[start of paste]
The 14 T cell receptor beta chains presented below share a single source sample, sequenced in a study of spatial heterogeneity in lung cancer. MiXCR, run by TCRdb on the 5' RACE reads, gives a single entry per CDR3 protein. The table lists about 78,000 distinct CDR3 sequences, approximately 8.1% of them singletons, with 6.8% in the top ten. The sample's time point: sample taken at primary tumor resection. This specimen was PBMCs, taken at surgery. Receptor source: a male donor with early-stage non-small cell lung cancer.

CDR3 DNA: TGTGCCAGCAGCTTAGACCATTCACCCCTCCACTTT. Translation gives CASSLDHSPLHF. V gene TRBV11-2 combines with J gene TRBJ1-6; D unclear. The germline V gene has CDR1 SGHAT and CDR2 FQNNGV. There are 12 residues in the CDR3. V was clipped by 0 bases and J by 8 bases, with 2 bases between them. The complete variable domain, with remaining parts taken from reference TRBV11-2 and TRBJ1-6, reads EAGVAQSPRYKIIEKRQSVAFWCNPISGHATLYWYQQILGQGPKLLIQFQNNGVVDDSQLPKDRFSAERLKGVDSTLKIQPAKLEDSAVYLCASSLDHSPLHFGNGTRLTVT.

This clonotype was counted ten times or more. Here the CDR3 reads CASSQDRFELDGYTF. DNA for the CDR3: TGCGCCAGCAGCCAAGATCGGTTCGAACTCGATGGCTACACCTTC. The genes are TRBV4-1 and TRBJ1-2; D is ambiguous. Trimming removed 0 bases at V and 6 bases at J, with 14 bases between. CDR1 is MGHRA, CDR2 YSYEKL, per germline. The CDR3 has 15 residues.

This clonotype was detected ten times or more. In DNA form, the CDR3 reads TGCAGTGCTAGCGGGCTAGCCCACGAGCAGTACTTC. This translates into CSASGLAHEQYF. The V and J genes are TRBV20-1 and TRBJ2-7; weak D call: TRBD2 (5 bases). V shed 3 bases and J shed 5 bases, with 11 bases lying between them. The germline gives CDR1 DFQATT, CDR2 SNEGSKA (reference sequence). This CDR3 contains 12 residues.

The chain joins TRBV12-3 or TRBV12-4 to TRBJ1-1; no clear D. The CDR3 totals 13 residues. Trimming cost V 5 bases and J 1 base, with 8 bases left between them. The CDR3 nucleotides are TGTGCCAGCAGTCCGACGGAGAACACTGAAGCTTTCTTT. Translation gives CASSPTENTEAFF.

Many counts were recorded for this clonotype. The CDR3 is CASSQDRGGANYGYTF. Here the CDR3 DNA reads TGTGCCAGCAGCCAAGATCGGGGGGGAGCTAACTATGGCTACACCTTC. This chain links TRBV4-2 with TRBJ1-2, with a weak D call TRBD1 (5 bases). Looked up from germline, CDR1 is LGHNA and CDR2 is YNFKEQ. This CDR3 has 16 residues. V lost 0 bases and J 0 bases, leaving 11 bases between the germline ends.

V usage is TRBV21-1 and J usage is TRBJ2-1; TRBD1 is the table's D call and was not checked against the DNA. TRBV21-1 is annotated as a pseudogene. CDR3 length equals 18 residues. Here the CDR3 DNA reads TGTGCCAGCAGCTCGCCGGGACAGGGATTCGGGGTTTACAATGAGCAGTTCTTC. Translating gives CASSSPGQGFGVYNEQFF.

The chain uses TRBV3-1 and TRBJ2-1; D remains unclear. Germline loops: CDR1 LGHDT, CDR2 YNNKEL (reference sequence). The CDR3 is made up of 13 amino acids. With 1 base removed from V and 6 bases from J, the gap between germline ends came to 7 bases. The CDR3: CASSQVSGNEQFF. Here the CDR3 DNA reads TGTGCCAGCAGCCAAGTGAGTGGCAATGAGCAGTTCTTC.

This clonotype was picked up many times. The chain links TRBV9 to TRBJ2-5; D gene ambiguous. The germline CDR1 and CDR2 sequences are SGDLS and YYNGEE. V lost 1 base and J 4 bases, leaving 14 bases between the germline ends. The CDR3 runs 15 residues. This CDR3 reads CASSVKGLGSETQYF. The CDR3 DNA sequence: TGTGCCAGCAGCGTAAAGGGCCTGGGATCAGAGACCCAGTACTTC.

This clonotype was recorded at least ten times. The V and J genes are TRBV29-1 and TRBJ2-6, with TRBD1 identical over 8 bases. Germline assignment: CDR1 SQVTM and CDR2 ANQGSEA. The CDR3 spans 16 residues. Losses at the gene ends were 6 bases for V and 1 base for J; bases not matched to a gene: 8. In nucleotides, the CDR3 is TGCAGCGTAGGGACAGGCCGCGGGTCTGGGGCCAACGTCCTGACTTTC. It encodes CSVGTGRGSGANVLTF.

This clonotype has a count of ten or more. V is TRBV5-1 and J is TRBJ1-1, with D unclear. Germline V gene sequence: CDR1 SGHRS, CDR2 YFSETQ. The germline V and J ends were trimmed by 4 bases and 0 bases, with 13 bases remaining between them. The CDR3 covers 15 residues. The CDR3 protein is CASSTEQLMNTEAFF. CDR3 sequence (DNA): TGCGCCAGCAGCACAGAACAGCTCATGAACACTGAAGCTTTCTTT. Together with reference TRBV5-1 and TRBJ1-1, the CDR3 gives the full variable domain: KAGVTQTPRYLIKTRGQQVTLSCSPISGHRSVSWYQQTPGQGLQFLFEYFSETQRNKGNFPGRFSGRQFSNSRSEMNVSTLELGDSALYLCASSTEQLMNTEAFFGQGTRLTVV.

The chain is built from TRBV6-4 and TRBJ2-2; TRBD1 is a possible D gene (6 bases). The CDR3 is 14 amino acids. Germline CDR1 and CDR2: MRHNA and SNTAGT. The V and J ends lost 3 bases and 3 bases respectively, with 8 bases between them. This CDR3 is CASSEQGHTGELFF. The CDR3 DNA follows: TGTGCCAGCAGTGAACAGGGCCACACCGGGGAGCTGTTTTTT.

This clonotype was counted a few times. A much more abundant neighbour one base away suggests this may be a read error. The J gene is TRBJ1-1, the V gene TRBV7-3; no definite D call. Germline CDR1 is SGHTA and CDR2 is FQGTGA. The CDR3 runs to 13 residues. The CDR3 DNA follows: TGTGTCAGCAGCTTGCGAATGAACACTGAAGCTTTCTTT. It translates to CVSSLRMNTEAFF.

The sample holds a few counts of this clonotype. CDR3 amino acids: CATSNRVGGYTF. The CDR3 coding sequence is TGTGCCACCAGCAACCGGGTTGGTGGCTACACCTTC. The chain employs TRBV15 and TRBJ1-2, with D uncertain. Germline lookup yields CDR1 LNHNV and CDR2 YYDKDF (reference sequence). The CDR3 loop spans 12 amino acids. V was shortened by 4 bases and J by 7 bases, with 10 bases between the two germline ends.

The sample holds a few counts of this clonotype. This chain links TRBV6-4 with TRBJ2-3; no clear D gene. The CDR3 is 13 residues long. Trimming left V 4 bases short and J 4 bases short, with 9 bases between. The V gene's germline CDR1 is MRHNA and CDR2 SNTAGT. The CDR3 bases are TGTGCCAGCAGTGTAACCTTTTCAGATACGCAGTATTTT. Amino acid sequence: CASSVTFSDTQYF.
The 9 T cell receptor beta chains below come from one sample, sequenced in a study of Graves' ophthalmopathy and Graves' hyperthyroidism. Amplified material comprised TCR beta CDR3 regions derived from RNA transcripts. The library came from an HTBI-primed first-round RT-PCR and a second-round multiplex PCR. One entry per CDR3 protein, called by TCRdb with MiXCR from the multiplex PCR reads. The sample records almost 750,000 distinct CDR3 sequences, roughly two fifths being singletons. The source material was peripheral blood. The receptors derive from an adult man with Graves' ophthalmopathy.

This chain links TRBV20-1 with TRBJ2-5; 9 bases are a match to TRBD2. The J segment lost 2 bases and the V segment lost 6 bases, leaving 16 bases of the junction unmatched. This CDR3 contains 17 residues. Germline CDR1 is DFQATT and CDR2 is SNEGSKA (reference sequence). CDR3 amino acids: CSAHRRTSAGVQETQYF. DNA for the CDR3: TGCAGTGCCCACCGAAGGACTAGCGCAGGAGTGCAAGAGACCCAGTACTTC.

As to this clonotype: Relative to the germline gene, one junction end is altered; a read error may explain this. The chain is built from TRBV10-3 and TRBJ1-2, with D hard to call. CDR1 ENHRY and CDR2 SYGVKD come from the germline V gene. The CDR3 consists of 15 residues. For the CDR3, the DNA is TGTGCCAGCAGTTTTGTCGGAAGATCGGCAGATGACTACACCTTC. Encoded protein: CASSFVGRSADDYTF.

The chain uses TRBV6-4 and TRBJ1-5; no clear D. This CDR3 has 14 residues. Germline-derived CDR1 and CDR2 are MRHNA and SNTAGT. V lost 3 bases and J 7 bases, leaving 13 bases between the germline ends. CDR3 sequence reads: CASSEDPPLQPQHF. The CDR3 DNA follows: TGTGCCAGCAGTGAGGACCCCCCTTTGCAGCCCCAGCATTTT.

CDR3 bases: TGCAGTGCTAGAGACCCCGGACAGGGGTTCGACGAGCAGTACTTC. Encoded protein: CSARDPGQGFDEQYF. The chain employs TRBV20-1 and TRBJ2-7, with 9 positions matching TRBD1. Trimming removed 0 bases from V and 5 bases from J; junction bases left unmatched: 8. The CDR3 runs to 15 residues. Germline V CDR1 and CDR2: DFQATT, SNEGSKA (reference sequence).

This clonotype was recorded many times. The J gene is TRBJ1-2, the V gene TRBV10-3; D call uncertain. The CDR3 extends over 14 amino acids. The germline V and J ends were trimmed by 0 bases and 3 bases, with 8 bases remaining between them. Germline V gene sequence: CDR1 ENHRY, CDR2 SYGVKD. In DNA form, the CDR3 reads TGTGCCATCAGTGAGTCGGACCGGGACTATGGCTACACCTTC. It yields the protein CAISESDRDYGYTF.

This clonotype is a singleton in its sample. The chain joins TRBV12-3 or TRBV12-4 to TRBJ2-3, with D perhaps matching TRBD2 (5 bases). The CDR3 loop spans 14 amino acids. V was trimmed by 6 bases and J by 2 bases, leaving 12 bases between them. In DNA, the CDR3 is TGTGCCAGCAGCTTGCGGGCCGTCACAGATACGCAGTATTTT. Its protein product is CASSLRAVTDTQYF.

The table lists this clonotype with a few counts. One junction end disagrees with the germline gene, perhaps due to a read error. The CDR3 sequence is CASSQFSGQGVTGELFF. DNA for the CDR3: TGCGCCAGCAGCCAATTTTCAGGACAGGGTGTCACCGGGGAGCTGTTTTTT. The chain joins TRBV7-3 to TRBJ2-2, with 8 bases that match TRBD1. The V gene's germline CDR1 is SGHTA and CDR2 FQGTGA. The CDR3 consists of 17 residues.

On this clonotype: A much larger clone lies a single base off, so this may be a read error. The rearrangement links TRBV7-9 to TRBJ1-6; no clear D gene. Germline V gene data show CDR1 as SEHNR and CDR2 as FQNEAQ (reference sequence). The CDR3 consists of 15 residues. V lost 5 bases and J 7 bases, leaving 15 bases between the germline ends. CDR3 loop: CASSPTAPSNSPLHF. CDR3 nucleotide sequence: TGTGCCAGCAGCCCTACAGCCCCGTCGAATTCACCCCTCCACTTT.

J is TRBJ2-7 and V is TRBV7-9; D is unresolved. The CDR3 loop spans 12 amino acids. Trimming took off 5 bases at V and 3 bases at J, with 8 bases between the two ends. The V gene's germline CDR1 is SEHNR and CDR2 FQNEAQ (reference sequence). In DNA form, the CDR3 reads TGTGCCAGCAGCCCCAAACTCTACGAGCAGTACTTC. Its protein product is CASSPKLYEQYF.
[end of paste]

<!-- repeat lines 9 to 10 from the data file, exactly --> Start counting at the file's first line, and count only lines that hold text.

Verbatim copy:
This clonotype was picked up many times. The chain links TRBV9 to TRBJ2-5; D gene ambiguous. The germline CDR1 and CDR2 sequences are SGDLS and YYNGEE. V lost 1 base and J 4 bases, leaving 14 bases between the germline ends. The CDR3 runs 15 residues. This CDR3 reads CASSVKGLGSETQYF. The CDR3 DNA sequence: TGTGCCAGCAGCGTAAAGGGCCTGGGATCAGAGACCCAGTACTTC.

This clonotype was recorded at least ten times. The V and J genes are TRBV29-1 and TRBJ2-6, with TRBD1 identical over 8 bases. Germline assignment: CDR1 SQVTM and CDR2 ANQGSEA. The CDR3 spans 16 residues. Losses at the gene ends were 6 bases for V and 1 base for J; bases not matched to a gene: 8. In nucleotides, the CDR3 is TGCAGCGTAGGGACAGGCCGCGGGTCTGGGGCCAACGTCCTGACTTTC. It encodes CSVGTGRGSGANVLTF.